It’s possible, of course, to lament our losses, and I suppose in some sense the vision of a library of the self is a utopian dream of resurrection wherein all our books, all the intellectual and imaginative doorways that we’ve passed through, will be gathered together in a room without loss.  But I also sense in Dorfman’s essay a sense that loss and fragility is one part of the meaningfulness of his books and his library.  I know that in some sense I love my books because they are old and fragile, or they will become that way.  They are treasured not only for the information they contain, but for the remembered self to which they testify.

I started this post thinking I would focus on the ways we sometimes talk about the ephemera of electronic digital texts.  There is something to that, and we’ve discussed that some over at my other group blog on the Digital Humanities.  At the same time, there is another sense in which e-texts are not ephemeral enough.  They do not grow old, they are always the same, they cannot show me the self I’ve become because that implies a history that e-texts do not embody.  While looking at my aging and increasingly dusty library, I feel them as a mirror to the person I’ve become.  Looking at my e-books stored on my iPad I see…..texts.  Do they mirror me?  Perhaps in a way, but they do not embody my memories.

If I give a book away to  a student, I always miss it with a certain imaginative ache, knowing that what was once mine is now gone and won’t be retrieved.  Somehow I’ve given that student something of my self, and so I don’t give away books lightly or easily.  If I give a student a gift card for iTunes….well, perhaps this requires no explanation.  And if I delete a book from my iBooks library I can retrieve it any time I want, until the eschaton, one imagines, or at least as long as my iTunes account exists.

Reading about reading about reading about….

I’ve been reading the winter issue of n+1. Smart people, smart and funny writing. I envy their youth. This issue’s take on The Intellectual Situation—a regular feature that’s a rambling blog-like essay more or less focused on a topic, or at least a loosely related series of themes, or united by a sort-of narrative—focused on the reading situation, among other things, noting especially the sudden prevalence of how-to books devoted to reading.

“Self help-style (sic) books about reading reappeared on the publishing scene in the last halcyon days of “Third Way” capitalism—when the world was embracing a kinder, gentler, freemarket as a solution to all our problems, including the problem of universal education. With that memorable 1999 title, How to Read and Why, Harold Bloom completed his transformation from the vatic close reader of The Anxiety of Influence to a lonely crusader against declining standards. In fact, he wasn’t so lonely: Bloom was preceded, barely, by cultural literacy proponent E.D. Hirsch in How to Read a Poem (19999), and he’s been followed, in recent years, by a number of tenured professors and established writers, and even the odd celebrity with time on his hands: there’s How Novels Work, How to Read Like a Writer, the deliberately parodic Ode Less Traveled, Oxford University Press’s Very Short Introduction series, which followed Penguin’s Complete Idiot’s Guide to Shakespeare and American Literature. Most of these now originate in Britain. Even radical-socialist Terry Eagleton has one called, er, How to Read a Poem.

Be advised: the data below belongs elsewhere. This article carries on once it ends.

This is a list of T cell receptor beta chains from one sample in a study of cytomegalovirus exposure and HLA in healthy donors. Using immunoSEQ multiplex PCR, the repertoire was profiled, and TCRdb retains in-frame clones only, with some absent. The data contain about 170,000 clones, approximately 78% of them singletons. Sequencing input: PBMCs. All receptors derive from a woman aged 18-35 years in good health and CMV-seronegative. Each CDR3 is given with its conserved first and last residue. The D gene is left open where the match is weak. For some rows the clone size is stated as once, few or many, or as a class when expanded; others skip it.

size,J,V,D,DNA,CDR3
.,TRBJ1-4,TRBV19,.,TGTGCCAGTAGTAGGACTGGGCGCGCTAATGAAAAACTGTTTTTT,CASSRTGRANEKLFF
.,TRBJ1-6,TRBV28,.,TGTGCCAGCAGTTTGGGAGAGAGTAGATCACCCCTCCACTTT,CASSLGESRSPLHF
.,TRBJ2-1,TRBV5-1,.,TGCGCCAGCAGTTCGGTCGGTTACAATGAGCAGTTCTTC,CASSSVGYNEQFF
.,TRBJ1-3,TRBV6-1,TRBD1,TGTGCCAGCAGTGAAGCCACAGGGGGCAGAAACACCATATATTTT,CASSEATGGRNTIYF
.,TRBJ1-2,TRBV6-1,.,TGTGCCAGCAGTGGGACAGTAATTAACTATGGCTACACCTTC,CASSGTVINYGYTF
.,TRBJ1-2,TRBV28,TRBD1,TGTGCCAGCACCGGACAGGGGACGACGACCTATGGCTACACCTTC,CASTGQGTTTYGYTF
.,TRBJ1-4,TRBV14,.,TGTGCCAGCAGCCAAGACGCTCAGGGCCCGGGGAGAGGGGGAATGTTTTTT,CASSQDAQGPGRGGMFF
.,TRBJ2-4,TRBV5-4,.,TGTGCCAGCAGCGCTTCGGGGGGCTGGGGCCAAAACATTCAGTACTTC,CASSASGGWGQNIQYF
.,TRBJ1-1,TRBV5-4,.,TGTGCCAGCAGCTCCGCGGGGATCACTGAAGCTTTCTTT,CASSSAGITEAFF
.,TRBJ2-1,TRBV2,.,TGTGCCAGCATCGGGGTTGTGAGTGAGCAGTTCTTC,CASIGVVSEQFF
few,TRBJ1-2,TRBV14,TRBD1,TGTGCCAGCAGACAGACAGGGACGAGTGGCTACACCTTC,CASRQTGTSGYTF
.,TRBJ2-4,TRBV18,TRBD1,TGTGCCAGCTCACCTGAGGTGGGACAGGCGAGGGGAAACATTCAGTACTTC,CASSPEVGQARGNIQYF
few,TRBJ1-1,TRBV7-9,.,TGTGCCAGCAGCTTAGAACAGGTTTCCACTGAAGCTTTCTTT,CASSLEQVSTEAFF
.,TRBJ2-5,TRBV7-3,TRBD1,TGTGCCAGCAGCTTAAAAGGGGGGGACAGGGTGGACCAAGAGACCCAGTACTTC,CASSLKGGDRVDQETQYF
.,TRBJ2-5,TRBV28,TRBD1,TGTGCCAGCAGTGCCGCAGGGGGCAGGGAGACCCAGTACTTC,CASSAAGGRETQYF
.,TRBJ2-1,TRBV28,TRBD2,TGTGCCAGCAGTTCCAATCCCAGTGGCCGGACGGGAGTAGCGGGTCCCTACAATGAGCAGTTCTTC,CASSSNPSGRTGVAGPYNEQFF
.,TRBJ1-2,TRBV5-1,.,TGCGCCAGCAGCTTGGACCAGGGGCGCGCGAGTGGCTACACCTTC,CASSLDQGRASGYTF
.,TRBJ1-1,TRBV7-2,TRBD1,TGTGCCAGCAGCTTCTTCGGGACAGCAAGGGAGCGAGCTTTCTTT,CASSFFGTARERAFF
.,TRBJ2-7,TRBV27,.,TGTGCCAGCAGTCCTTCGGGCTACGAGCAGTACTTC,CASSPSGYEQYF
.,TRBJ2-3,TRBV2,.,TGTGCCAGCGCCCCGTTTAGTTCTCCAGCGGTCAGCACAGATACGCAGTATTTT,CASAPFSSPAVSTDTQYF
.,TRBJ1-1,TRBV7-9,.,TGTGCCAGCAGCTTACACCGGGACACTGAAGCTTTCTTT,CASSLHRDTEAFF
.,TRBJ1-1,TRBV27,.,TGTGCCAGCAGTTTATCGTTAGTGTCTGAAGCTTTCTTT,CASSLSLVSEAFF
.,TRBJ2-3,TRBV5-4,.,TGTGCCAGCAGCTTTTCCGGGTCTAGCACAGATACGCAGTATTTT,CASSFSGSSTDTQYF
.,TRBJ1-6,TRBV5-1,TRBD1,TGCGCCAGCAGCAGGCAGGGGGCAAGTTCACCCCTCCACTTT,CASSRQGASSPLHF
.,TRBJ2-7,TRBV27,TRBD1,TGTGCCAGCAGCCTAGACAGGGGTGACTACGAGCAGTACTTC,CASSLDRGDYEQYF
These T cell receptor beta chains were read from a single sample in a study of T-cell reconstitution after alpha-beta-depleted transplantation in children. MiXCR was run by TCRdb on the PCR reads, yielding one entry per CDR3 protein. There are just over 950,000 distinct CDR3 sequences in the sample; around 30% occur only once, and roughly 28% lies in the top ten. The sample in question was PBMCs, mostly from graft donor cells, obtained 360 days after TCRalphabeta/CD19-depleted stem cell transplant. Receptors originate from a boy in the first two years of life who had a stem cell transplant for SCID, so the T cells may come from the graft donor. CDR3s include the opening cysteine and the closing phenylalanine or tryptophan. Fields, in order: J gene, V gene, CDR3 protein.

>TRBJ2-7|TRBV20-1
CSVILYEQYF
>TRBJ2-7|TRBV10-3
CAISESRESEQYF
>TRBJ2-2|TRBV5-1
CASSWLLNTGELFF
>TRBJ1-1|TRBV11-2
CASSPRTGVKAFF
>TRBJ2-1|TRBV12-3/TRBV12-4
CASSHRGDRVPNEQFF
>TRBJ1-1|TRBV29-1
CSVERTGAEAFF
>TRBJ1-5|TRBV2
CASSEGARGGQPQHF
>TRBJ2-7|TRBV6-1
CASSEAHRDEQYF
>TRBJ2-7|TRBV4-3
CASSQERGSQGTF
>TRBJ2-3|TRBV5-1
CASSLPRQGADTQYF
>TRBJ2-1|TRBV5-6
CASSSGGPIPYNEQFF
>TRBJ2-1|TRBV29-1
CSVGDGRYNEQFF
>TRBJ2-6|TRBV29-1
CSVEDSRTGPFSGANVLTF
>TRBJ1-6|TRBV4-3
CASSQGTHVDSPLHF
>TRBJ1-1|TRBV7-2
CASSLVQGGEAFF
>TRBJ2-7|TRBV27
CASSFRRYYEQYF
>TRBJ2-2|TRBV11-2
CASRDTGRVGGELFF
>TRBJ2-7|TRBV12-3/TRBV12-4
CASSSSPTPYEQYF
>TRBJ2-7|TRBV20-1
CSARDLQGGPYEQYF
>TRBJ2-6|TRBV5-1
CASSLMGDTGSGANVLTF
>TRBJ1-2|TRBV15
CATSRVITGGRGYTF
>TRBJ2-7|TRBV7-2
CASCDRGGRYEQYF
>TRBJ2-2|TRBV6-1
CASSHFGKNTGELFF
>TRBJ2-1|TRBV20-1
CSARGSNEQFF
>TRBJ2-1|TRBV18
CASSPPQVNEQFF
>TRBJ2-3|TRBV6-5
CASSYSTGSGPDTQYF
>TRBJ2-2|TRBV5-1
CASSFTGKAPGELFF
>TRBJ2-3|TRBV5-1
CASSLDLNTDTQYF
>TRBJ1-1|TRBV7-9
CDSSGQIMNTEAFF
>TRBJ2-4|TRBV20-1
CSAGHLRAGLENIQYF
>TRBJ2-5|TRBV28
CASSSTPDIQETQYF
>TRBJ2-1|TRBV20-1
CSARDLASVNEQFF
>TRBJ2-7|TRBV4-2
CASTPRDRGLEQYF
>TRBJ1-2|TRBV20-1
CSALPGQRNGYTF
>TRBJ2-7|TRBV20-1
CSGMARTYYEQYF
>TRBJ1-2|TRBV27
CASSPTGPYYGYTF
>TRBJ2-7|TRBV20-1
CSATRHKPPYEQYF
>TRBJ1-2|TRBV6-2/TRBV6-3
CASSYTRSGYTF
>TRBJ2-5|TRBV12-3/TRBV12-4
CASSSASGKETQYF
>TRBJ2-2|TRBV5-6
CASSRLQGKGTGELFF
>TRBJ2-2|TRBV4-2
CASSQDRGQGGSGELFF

They mention, too, John Sutherland’s How to Read a Novel: A User’s Guide, and the grandfather of this genre, Mortimer Adler’s How to Read a Book. Even then, n+1’s is a necessarily selective list. Others include How to Read Literature Like a Professor, Reading Like a Writer and Thirteen Ways of Looking at the Novel. I’ve just started the latest hot read on reading—or rather non-reading—How to Talk about Books You Haven’t Read by Pierre Bayard, which is a book about, among other things, how to not read a book. I would talk about it, but I haven’t read it yet. I did read the review.

Close cousin to these is a veritably new genre of literary non-fiction that I call the reading memoir, books by baby-boomers narrating the wonders of the books we are gradually leaving behind. Maureen Corrigan’s Leave Me Alone I’m Reading. Anna Quindlen’s testimonial How Reading Changed My Life. The industry that is Michael Dirda.

Indeed, too many to name them all, and these are merely the visible edge of a great tsunami of books on reading over the past twenty years. In fact, a quick WorldCat search shows 70,000 catalogued items published on the subject of reading from 1967-1987. Since 1987 we’ve been enlightened by approximately 105,000 new investigations of our crisis. With the publication of the NEA’s latest report, I’m sure we’ll see another 25,000 or so before the decade is out. I hope my own is among them.

This says nothing about the several million blog pages of persons chronicling their own reading habits, experiences, revelations, etcetera ad nauseum. (Who? Me, you say?) Reading is an industry of its own. Indeed, without the sea of books on reading, one suspects that the crisis in the publishing industry would be much more well-advanced. Anxious readers buy more and more and read less and less in the interest of understanding their own demise. Why, Oh Why?